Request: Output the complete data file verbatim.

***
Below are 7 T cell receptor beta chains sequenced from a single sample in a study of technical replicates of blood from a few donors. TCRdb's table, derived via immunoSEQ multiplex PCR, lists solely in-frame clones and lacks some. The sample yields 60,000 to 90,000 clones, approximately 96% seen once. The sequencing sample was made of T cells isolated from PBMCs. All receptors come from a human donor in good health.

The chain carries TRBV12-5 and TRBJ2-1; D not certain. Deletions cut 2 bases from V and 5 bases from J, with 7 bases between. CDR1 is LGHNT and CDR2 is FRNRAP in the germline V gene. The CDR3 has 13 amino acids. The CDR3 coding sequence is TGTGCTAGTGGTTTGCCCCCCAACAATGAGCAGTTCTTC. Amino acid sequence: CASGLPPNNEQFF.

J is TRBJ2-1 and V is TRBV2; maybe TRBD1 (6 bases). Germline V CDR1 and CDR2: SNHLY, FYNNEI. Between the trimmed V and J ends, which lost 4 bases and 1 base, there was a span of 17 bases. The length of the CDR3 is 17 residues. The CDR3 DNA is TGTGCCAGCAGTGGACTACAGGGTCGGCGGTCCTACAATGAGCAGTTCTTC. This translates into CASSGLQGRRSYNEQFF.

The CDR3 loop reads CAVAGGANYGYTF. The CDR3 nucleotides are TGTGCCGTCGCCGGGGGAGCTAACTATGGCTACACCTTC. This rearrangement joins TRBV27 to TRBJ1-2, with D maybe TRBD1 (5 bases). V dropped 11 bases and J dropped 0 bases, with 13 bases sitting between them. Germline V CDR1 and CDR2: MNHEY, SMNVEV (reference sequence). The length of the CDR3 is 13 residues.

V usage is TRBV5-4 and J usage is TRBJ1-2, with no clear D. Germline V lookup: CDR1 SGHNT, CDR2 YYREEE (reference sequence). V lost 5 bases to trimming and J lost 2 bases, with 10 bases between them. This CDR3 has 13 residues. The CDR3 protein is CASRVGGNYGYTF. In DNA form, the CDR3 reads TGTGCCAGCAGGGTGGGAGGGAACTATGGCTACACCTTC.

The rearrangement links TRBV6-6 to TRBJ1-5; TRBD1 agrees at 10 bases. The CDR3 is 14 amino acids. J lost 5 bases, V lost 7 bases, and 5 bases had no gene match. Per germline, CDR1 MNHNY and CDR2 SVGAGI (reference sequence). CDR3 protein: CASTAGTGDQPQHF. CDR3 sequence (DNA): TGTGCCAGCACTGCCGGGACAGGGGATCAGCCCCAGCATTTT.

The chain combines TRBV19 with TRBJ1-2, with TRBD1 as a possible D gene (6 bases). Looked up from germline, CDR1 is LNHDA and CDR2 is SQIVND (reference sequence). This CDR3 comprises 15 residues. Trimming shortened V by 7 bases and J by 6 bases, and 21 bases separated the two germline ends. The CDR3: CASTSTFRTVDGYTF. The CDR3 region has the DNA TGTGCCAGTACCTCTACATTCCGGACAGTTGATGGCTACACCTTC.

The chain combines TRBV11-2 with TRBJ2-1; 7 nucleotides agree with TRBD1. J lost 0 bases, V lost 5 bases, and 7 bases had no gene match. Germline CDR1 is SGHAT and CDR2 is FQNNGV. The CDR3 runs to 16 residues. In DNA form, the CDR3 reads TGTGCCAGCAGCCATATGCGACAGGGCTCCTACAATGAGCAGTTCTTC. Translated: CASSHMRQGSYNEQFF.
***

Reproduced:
Below are 7 T cell receptor beta chains sequenced from a single sample in a study of technical replicates of blood from a few donors. TCRdb's table, derived via immunoSEQ multiplex PCR, lists solely in-frame clones and lacks some. The sample yields 60,000 to 90,000 clones, approximately 96% seen once. The sequencing sample was made of T cells isolated from PBMCs. All receptors come from a human donor in good health.

The chain carries TRBV12-5 and TRBJ2-1; D not certain. Deletions cut 2 bases from V and 5 bases from J, with 7 bases between. CDR1 is LGHNT and CDR2 is FRNRAP in the germline V gene. The CDR3 has 13 amino acids. The CDR3 coding sequence is TGTGCTAGTGGTTTGCCCCCCAACAATGAGCAGTTCTTC. Amino acid sequence: CASGLPPNNEQFF.

J is TRBJ2-1 and V is TRBV2; maybe TRBD1 (6 bases). Germline V CDR1 and CDR2: SNHLY, FYNNEI. Between the trimmed V and J ends, which lost 4 bases and 1 base, there was a span of 17 bases. The length of the CDR3 is 17 residues. The CDR3 DNA is TGTGCCAGCAGTGGACTACAGGGTCGGCGGTCCTACAATGAGCAGTTCTTC. This translates into CASSGLQGRRSYNEQFF.

The CDR3 loop reads CAVAGGANYGYTF. The CDR3 nucleotides are TGTGCCGTCGCCGGGGGAGCTAACTATGGCTACACCTTC. This rearrangement joins TRBV27 to TRBJ1-2, with D maybe TRBD1 (5 bases). V dropped 11 bases and J dropped 0 bases, with 13 bases sitting between them. Germline V CDR1 and CDR2: MNHEY, SMNVEV (reference sequence). The length of the CDR3 is 13 residues.

V usage is TRBV5-4 and J usage is TRBJ1-2, with no clear D. Germline V lookup: CDR1 SGHNT, CDR2 YYREEE (reference sequence). V lost 5 bases to trimming and J lost 2 bases, with 10 bases between them. This CDR3 has 13 residues. The CDR3 protein is CASRVGGNYGYTF. In DNA form, the CDR3 reads TGTGCCAGCAGGGTGGGAGGGAACTATGGCTACACCTTC.

The rearrangement links TRBV6-6 to TRBJ1-5; TRBD1 agrees at 10 bases. The CDR3 is 14 amino acids. J lost 5 bases, V lost 7 bases, and 5 bases had no gene match. Per germline, CDR1 MNHNY and CDR2 SVGAGI (reference sequence). CDR3 protein: CASTAGTGDQPQHF. CDR3 sequence (DNA): TGTGCCAGCACTGCCGGGACAGGGGATCAGCCCCAGCATTTT.

The chain combines TRBV19 with TRBJ1-2, with TRBD1 as a possible D gene (6 bases). Looked up from germline, CDR1 is LNHDA and CDR2 is SQIVND (reference sequence). This CDR3 comprises 15 residues. Trimming shortened V by 7 bases and J by 6 bases, and 21 bases separated the two germline ends. The CDR3: CASTSTFRTVDGYTF. The CDR3 region has the DNA TGTGCCAGTACCTCTACATTCCGGACAGTTGATGGCTACACCTTC.

The chain combines TRBV11-2 with TRBJ2-1; 7 nucleotides agree with TRBD1. J lost 0 bases, V lost 5 bases, and 7 bases had no gene match. Germline CDR1 is SGHAT and CDR2 is FQNNGV. The CDR3 runs to 16 residues. In DNA form, the CDR3 reads TGTGCCAGCAGCCATATGCGACAGGGCTCCTACAATGAGCAGTTCTTC. Translated: CASSHMRQGSYNEQFF.